Doug Gjertsen is a former Olympic medalist, world-record holder…. and Grady patient.
In 2015, severe abdominal pain led Doug to the emergency room at his local hospital, where doctors were initially unable to diagnose his condition. His pain worsened, his kidneys failed and he went into septic shock. Doug’s doctors transferred him to Emory. It was there that he was referred to Grady’s Chief of Urology, Jeff Carney, MD, the doctor who would ultimately save his life.
Doug was diagnosed with a urethral stricture, a narrowing of the urethra that can be extremely painful and lead to life-threatening complications. He recalls that one of the first things that Dr. Carney said to him was, “You’re lucky to be alive. But whatever it is that’s wrong with you, I can fix it.”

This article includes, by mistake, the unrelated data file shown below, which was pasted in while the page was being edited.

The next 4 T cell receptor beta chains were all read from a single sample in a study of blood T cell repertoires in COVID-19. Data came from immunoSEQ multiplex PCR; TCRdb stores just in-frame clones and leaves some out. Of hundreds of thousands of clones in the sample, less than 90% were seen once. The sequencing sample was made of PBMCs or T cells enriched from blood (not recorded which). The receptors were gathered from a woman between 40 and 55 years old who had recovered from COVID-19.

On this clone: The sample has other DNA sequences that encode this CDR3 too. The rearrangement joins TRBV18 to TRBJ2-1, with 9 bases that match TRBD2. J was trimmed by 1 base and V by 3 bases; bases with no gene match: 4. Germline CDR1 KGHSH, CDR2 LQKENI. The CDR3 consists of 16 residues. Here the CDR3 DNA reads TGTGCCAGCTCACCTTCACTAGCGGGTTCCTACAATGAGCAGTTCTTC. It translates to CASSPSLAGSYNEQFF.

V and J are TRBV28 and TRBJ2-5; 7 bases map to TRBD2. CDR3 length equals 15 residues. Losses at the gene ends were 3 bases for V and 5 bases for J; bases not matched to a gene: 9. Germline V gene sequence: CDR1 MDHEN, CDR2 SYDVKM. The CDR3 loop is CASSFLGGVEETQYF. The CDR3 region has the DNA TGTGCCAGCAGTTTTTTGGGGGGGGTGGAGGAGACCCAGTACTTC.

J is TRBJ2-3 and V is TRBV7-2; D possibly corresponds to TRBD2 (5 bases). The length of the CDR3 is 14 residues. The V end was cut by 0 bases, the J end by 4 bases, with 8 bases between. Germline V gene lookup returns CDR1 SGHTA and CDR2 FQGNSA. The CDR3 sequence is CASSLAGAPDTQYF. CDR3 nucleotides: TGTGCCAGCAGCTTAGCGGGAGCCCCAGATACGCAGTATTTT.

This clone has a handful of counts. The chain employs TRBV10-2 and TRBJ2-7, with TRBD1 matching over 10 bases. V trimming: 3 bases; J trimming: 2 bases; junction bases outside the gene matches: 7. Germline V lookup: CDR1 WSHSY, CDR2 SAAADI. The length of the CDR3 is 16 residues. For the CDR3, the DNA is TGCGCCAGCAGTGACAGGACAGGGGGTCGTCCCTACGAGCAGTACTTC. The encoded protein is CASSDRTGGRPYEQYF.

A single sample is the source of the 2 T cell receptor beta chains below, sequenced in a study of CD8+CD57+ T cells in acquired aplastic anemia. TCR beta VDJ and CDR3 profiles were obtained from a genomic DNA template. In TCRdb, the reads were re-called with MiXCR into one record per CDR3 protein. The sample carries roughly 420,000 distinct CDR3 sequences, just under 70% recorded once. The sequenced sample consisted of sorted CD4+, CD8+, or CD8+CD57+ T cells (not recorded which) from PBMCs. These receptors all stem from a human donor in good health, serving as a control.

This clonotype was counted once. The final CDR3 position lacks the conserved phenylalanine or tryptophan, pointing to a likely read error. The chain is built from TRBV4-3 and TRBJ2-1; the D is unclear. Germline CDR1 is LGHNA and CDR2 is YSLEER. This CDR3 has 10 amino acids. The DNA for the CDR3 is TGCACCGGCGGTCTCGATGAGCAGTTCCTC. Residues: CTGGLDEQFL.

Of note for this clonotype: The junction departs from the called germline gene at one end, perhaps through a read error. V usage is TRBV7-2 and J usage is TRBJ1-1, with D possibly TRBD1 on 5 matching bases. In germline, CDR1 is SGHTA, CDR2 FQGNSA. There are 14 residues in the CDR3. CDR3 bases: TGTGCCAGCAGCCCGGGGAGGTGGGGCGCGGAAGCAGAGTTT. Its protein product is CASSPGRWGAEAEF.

Fortunately for Doug, Dr. Carney used the same kind of training, focus and expertise to address his condition as he used in the pool to achieve a world-record and win Olympic medals. His treatment included both major surgery and an outpatient procedure.
Fully-recovered and in “fantastic” health, Doug, who medaled at both the 1988 and 1992 Summer Olympics, is training the next generation of swimmers, including a woman who will be competing as part of the U. S. Olympic Team in Rio!
He is also sharing the story of his experience at Grady with others who need high-quality, specialized care. “I think that anyone should feel very confident with the care they will receive at Grady. The staff, nurses and doctors treat you with compassion from the moment you meet them and strive to give you an excellent outcome.”
Like many Atlantans, Doug drove by Grady weekly, never expecting to be a patient. Today, he is among those who realize the incredible impact the hospital has on the lives of those in our community.
Chrystal Davis with her daughter, Kennedy